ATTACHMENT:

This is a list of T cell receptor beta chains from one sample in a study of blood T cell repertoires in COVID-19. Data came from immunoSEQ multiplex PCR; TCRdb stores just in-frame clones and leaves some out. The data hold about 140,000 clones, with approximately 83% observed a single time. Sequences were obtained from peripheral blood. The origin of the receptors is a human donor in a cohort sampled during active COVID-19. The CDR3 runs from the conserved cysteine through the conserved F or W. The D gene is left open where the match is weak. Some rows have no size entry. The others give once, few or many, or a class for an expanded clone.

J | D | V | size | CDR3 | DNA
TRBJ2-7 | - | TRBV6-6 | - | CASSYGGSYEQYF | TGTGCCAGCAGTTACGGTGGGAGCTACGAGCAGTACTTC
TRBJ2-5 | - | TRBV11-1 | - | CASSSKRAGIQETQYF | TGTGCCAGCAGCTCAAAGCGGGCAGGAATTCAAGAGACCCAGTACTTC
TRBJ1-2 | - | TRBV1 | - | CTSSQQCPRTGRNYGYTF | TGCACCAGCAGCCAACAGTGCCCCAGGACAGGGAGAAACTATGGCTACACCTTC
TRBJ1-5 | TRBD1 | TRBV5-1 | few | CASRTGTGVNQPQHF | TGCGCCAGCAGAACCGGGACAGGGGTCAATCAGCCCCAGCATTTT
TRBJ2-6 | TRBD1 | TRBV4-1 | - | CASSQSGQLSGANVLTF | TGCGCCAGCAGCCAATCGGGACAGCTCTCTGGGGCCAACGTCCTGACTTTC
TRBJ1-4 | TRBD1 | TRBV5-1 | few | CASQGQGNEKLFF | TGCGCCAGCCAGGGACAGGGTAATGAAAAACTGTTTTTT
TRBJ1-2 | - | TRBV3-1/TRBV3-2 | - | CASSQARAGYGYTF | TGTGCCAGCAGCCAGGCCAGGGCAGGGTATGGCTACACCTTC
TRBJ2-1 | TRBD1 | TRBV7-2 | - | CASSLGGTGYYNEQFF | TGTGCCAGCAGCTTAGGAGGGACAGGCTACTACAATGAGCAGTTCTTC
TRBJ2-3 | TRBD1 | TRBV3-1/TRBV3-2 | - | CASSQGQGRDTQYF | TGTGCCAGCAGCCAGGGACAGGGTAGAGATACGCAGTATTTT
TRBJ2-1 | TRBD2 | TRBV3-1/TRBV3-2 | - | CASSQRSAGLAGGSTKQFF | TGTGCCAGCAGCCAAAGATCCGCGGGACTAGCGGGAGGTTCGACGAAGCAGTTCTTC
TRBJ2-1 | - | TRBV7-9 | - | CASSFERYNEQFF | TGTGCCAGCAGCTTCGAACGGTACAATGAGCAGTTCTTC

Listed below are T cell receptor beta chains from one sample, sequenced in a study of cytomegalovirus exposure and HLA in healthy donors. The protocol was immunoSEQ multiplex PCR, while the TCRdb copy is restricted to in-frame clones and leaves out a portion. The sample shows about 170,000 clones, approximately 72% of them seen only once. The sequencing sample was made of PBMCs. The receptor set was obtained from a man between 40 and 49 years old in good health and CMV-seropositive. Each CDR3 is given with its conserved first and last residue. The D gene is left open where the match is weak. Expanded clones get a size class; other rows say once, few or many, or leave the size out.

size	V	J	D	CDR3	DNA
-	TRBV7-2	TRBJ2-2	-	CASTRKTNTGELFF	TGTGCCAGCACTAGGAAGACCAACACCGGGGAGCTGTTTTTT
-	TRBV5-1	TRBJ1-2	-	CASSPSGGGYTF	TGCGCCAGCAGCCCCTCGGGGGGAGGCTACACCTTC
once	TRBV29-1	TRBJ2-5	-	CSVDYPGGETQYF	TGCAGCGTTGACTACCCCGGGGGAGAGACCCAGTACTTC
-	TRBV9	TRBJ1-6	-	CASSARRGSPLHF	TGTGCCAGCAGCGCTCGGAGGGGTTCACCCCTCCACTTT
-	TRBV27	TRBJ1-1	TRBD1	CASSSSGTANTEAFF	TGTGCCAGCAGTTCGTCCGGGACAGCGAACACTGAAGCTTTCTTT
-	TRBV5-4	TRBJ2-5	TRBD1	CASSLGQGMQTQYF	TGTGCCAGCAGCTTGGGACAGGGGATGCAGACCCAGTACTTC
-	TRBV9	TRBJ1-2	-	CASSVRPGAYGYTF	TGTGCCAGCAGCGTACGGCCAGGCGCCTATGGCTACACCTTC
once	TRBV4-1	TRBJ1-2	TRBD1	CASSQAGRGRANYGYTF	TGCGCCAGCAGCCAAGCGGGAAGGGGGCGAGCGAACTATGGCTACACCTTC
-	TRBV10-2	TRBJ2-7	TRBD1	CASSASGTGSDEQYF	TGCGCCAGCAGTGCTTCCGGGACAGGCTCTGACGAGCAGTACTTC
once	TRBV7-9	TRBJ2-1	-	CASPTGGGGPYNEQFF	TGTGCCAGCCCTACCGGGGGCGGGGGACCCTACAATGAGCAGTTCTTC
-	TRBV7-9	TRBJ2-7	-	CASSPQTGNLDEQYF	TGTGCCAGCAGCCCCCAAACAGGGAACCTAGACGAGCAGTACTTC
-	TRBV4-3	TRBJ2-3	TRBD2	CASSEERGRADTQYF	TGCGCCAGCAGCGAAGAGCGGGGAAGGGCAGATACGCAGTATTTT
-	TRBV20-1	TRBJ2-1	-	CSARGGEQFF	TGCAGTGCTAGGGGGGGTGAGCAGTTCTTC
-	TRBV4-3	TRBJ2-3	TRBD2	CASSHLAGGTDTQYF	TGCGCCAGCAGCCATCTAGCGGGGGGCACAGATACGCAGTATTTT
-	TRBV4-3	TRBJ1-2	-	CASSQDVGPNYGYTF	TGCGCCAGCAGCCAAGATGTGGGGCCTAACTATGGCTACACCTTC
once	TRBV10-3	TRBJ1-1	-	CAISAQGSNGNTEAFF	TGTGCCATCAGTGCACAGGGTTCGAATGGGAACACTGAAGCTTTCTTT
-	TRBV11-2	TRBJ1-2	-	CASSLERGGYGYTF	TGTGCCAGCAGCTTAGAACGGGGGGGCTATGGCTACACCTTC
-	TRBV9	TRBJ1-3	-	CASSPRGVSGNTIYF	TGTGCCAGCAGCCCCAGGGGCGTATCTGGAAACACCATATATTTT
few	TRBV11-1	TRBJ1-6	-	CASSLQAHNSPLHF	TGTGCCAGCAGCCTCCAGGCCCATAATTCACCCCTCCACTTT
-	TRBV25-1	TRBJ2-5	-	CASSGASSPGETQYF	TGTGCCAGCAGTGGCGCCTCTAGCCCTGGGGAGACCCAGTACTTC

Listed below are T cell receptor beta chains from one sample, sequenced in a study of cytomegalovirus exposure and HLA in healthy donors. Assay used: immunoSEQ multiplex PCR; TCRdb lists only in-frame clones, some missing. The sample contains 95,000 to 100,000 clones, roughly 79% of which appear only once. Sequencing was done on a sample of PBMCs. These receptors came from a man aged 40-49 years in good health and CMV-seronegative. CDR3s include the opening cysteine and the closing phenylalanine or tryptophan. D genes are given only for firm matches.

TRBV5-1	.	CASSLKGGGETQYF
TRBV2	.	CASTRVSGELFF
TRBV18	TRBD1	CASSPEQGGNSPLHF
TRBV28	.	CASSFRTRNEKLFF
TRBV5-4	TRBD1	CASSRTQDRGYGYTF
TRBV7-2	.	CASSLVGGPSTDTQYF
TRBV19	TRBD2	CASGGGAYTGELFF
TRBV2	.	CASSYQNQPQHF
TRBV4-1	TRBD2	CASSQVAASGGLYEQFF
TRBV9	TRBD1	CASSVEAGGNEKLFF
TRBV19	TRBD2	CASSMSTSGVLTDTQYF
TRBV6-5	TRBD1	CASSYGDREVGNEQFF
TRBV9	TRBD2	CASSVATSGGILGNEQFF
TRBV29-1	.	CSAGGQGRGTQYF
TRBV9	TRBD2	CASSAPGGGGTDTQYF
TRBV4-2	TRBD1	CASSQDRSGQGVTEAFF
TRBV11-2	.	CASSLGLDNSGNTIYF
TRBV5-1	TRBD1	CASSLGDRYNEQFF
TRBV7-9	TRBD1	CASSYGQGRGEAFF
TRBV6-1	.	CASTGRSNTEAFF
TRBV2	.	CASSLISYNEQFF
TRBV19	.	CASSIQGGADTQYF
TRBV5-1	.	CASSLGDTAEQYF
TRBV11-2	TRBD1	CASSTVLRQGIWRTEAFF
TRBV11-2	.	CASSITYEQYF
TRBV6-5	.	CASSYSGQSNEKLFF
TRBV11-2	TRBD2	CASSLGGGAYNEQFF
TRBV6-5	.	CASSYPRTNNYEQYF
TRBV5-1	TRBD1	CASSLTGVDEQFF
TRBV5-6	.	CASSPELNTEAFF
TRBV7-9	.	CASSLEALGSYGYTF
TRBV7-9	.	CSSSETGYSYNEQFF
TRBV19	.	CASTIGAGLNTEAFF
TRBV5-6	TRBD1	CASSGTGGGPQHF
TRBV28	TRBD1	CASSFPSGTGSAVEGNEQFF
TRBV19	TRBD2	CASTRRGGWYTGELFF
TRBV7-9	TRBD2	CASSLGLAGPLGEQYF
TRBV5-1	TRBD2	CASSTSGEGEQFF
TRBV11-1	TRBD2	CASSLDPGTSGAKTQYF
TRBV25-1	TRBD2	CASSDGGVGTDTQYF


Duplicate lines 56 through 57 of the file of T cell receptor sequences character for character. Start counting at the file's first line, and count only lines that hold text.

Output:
TRBV6-1	.	CASTGRSNTEAFF
TRBV2	.	CASSLISYNEQFF